Deciding to go it alone as an independent software developer is a liberating experience. The thrill of being your own boss cannot be denied — neither can the fact that being your own boss means building a business. It's no longer simply about the code. Everything is your responsibility, from paperwork to partnerships, and with this increasing burden come greater pitfalls that can sink your business.
While one little mistake might not tank your independent software business immediately, such missteps tend to accumulate. It's easy to get lost in your code, thinking everything is fine; suddenly, a pack of problems pounce from the shadows to tear your business to shreds.
Then it's back to the résumé heap, hoping to get hired as a full-time employee again.
Here are 14 mistakes independent developers too often make in going it alone — and how to avoid them. Good luck!
Indie dev mistake No. 1: Coding yourself out of business
High-quality code is vital to independent developer success, but heads-down coding is a job, not a business.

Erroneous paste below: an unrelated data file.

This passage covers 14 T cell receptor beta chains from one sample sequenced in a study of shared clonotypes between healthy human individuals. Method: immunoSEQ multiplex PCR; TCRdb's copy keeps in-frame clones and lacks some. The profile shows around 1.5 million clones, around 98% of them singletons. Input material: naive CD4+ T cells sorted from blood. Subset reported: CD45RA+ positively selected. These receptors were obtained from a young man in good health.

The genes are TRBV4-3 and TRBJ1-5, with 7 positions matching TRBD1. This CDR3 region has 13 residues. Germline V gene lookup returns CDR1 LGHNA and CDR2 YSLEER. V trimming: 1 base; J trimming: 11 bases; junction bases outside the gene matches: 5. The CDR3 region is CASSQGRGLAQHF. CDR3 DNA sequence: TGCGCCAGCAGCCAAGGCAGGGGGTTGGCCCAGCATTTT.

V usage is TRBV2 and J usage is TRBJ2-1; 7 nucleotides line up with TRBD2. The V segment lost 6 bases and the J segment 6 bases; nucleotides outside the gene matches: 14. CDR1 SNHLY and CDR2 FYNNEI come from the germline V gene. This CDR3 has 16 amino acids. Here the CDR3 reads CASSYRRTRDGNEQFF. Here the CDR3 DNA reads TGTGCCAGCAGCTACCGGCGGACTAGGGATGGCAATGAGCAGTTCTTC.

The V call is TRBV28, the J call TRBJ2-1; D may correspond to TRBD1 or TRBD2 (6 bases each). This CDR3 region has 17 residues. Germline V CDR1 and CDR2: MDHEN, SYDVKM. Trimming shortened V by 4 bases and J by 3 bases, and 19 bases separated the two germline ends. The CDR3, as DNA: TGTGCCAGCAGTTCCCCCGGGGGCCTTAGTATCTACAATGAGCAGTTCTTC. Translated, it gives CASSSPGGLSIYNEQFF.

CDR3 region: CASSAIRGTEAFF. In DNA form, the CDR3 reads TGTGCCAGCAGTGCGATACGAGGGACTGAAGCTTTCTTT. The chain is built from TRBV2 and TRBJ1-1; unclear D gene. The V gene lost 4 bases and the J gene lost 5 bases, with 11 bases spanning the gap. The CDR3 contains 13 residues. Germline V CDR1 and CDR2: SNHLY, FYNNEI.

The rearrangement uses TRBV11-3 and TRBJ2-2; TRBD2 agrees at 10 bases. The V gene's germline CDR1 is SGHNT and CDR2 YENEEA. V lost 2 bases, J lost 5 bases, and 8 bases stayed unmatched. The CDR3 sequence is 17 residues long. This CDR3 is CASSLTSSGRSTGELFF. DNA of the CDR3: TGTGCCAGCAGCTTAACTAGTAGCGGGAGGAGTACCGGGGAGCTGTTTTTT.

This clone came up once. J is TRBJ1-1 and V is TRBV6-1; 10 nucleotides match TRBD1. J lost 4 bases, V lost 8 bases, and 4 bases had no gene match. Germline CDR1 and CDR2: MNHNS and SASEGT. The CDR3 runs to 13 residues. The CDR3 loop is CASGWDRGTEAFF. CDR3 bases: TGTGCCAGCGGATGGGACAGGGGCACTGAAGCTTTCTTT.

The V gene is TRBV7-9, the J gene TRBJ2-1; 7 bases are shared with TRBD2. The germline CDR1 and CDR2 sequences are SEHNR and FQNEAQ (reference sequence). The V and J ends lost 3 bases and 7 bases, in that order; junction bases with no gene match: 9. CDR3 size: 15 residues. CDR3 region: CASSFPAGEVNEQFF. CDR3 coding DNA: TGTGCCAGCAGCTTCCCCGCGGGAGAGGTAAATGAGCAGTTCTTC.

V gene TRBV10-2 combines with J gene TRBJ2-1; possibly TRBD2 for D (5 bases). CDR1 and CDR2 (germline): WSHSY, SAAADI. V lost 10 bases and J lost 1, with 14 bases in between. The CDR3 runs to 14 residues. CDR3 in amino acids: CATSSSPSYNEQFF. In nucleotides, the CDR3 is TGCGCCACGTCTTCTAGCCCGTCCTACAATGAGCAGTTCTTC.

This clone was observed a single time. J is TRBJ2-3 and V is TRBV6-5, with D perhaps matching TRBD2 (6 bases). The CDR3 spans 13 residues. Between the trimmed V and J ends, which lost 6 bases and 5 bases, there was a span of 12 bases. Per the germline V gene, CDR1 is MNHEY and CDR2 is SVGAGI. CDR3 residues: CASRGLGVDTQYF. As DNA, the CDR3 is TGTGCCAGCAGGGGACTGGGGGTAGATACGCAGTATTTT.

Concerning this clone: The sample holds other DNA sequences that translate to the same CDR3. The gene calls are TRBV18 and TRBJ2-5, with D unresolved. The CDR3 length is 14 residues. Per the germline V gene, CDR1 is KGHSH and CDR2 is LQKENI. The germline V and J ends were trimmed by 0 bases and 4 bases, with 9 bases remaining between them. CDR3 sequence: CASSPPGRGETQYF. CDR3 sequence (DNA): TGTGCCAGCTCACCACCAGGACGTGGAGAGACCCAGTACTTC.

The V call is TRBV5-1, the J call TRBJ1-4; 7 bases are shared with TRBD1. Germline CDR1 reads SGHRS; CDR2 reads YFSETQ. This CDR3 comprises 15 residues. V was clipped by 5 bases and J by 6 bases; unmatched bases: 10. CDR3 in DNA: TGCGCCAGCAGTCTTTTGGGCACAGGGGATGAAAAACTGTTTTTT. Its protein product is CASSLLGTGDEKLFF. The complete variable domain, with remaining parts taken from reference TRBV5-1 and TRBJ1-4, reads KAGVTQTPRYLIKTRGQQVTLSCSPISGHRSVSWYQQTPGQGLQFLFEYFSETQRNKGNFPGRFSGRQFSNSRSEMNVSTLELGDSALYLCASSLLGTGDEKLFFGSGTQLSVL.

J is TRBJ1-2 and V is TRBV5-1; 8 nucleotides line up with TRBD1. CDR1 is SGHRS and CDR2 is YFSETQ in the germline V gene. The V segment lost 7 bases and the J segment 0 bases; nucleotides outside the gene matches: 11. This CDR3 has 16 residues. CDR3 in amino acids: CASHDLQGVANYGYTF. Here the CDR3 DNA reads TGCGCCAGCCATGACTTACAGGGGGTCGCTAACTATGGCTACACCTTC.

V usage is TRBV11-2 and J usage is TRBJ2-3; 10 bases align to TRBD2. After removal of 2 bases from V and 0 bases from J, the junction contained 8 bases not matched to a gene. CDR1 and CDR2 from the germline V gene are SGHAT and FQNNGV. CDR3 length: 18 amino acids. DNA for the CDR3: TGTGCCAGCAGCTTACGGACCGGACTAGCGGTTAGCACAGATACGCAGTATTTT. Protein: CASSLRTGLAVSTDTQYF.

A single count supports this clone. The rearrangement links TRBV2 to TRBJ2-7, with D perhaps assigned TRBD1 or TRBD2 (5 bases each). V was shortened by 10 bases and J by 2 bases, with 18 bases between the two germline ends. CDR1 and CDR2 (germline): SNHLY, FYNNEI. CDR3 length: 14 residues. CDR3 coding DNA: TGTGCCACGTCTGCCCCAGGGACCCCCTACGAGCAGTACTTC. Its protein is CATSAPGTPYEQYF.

To be certain, you should always be thorough, with an eye toward delivering the best code you can. But make sure you have something else in the pipeline to work on when you're done.
When coding, it's all too easy to focus only on the work in front of you. In fact, it's far more efficient to devote yourself to coding than it is to task-switch between development, marketing, sales, planning, administration, and so on. But that's exactly what you will have to do to succeed. Billable work pays the bills, but finding more work keeps your business afloat.
Indie dev mistake No. 2: Forgetting that you are your brand
You may not realize it starting out, but even if you are working solo as an outside contractor with only one client, you have a brand, and that brand is you. Remember: A brand is a promise of quality and consistency, and though it can stand for whatever you think is important as a developer, it must be precise.
How you present yourself, your work, your team, and your development philosophy is the bedrock of your brand, and it should be reflected in all facets of your business, from your website to your business card to how you discuss your work with a casual acquaintance on a day off. If you are vague or inconsistent, your business will suffer.
Too often, independent software developers define their business by a tool or fad. Brands built around tools quickly become commodities — would you rather hire a "Java shop" or an "expert in enterprise applications systems development"? Brands built around the latest trends can be lucrative, temporarily, but they too quickly become commodities.
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